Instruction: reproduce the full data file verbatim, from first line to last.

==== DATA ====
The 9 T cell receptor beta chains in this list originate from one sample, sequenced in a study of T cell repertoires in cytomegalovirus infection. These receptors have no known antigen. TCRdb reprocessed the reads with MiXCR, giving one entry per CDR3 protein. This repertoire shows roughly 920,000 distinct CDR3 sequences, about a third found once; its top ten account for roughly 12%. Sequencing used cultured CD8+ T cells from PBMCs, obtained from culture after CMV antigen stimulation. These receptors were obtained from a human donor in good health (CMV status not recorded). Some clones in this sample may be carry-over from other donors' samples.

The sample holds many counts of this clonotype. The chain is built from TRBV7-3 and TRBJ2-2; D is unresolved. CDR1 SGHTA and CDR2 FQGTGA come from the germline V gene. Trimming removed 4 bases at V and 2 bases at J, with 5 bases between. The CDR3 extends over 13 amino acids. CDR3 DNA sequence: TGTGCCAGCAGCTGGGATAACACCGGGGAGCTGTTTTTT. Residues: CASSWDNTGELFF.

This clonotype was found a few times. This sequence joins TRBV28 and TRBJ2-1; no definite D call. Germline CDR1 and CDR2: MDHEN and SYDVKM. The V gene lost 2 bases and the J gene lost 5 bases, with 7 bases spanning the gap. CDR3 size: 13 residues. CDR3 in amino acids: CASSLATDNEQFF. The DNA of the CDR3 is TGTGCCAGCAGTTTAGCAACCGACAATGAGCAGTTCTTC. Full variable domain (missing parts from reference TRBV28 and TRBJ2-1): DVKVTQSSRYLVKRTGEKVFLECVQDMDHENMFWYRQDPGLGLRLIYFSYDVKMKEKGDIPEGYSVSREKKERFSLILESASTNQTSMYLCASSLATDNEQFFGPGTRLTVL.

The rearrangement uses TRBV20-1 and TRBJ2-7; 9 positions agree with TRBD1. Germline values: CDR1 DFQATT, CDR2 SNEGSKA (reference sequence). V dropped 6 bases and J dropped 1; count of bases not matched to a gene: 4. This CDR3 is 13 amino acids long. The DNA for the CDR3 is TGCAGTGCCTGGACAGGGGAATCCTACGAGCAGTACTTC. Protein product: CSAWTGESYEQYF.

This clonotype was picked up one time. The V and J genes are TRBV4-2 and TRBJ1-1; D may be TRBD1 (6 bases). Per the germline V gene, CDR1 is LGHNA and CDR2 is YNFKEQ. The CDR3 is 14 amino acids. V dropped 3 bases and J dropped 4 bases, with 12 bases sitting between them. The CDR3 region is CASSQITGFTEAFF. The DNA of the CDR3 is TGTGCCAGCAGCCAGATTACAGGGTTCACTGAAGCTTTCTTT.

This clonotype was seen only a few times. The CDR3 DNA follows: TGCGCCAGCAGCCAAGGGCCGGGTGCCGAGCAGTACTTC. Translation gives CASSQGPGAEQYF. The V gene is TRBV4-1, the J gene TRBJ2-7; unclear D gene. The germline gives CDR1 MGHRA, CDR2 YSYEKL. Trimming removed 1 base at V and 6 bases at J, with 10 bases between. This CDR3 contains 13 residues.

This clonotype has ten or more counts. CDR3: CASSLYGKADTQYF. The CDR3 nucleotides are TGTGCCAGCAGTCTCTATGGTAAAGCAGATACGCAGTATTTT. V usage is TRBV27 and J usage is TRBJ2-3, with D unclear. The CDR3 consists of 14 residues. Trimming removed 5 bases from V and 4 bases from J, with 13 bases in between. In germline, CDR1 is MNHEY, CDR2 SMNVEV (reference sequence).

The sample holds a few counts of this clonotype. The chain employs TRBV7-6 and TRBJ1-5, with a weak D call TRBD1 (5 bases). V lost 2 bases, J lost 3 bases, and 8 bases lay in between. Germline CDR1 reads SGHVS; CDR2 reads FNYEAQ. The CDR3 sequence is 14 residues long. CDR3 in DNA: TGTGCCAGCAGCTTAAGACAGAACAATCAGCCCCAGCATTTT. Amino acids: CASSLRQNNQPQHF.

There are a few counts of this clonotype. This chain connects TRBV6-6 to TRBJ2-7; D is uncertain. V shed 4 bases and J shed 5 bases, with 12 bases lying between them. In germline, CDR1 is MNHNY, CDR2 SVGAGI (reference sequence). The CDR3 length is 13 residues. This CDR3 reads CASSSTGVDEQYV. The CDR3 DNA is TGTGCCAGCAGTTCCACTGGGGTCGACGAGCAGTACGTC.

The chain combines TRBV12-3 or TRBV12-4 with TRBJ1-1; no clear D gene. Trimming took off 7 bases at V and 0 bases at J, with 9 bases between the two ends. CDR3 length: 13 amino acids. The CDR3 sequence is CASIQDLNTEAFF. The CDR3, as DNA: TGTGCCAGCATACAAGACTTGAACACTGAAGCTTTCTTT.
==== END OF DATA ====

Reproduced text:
The 9 T cell receptor beta chains in this list originate from one sample, sequenced in a study of T cell repertoires in cytomegalovirus infection. These receptors have no known antigen. TCRdb reprocessed the reads with MiXCR, giving one entry per CDR3 protein. This repertoire shows roughly 920,000 distinct CDR3 sequences, about a third found once; its top ten account for roughly 12%. Sequencing used cultured CD8+ T cells from PBMCs, obtained from culture after CMV antigen stimulation. These receptors were obtained from a human donor in good health (CMV status not recorded). Some clones in this sample may be carry-over from other donors' samples.

The sample holds many counts of this clonotype. The chain is built from TRBV7-3 and TRBJ2-2; D is unresolved. CDR1 SGHTA and CDR2 FQGTGA come from the germline V gene. Trimming removed 4 bases at V and 2 bases at J, with 5 bases between. The CDR3 extends over 13 amino acids. CDR3 DNA sequence: TGTGCCAGCAGCTGGGATAACACCGGGGAGCTGTTTTTT. Residues: CASSWDNTGELFF.

This clonotype was found a few times. This sequence joins TRBV28 and TRBJ2-1; no definite D call. Germline CDR1 and CDR2: MDHEN and SYDVKM. The V gene lost 2 bases and the J gene lost 5 bases, with 7 bases spanning the gap. CDR3 size: 13 residues. CDR3 in amino acids: CASSLATDNEQFF. The DNA of the CDR3 is TGTGCCAGCAGTTTAGCAACCGACAATGAGCAGTTCTTC. Full variable domain (missing parts from reference TRBV28 and TRBJ2-1): DVKVTQSSRYLVKRTGEKVFLECVQDMDHENMFWYRQDPGLGLRLIYFSYDVKMKEKGDIPEGYSVSREKKERFSLILESASTNQTSMYLCASSLATDNEQFFGPGTRLTVL.

The rearrangement uses TRBV20-1 and TRBJ2-7; 9 positions agree with TRBD1. Germline values: CDR1 DFQATT, CDR2 SNEGSKA (reference sequence). V dropped 6 bases and J dropped 1; count of bases not matched to a gene: 4. This CDR3 is 13 amino acids long. The DNA for the CDR3 is TGCAGTGCCTGGACAGGGGAATCCTACGAGCAGTACTTC. Protein product: CSAWTGESYEQYF.

This clonotype was picked up one time. The V and J genes are TRBV4-2 and TRBJ1-1; D may be TRBD1 (6 bases). Per the germline V gene, CDR1 is LGHNA and CDR2 is YNFKEQ. The CDR3 is 14 amino acids. V dropped 3 bases and J dropped 4 bases, with 12 bases sitting between them. The CDR3 region is CASSQITGFTEAFF. The DNA of the CDR3 is TGTGCCAGCAGCCAGATTACAGGGTTCACTGAAGCTTTCTTT.

This clonotype was seen only a few times. The CDR3 DNA follows: TGCGCCAGCAGCCAAGGGCCGGGTGCCGAGCAGTACTTC. Translation gives CASSQGPGAEQYF. The V gene is TRBV4-1, the J gene TRBJ2-7; unclear D gene. The germline gives CDR1 MGHRA, CDR2 YSYEKL. Trimming removed 1 base at V and 6 bases at J, with 10 bases between. This CDR3 contains 13 residues.

This clonotype has ten or more counts. CDR3: CASSLYGKADTQYF. The CDR3 nucleotides are TGTGCCAGCAGTCTCTATGGTAAAGCAGATACGCAGTATTTT. V usage is TRBV27 and J usage is TRBJ2-3, with D unclear. The CDR3 consists of 14 residues. Trimming removed 5 bases from V and 4 bases from J, with 13 bases in between. In germline, CDR1 is MNHEY, CDR2 SMNVEV (reference sequence).

The sample holds a few counts of this clonotype. The chain employs TRBV7-6 and TRBJ1-5, with a weak D call TRBD1 (5 bases). V lost 2 bases, J lost 3 bases, and 8 bases lay in between. Germline CDR1 reads SGHVS; CDR2 reads FNYEAQ. The CDR3 sequence is 14 residues long. CDR3 in DNA: TGTGCCAGCAGCTTAAGACAGAACAATCAGCCCCAGCATTTT. Amino acids: CASSLRQNNQPQHF.

There are a few counts of this clonotype. This chain connects TRBV6-6 to TRBJ2-7; D is uncertain. V shed 4 bases and J shed 5 bases, with 12 bases lying between them. In germline, CDR1 is MNHNY, CDR2 SVGAGI (reference sequence). The CDR3 length is 13 residues. This CDR3 reads CASSSTGVDEQYV. The CDR3 DNA is TGTGCCAGCAGTTCCACTGGGGTCGACGAGCAGTACGTC.

The chain combines TRBV12-3 or TRBV12-4 with TRBJ1-1; no clear D gene. Trimming took off 7 bases at V and 0 bases at J, with 9 bases between the two ends. CDR3 length: 13 amino acids. The CDR3 sequence is CASIQDLNTEAFF. The CDR3, as DNA: TGTGCCAGCATACAAGACTTGAACACTGAAGCTTTCTTT.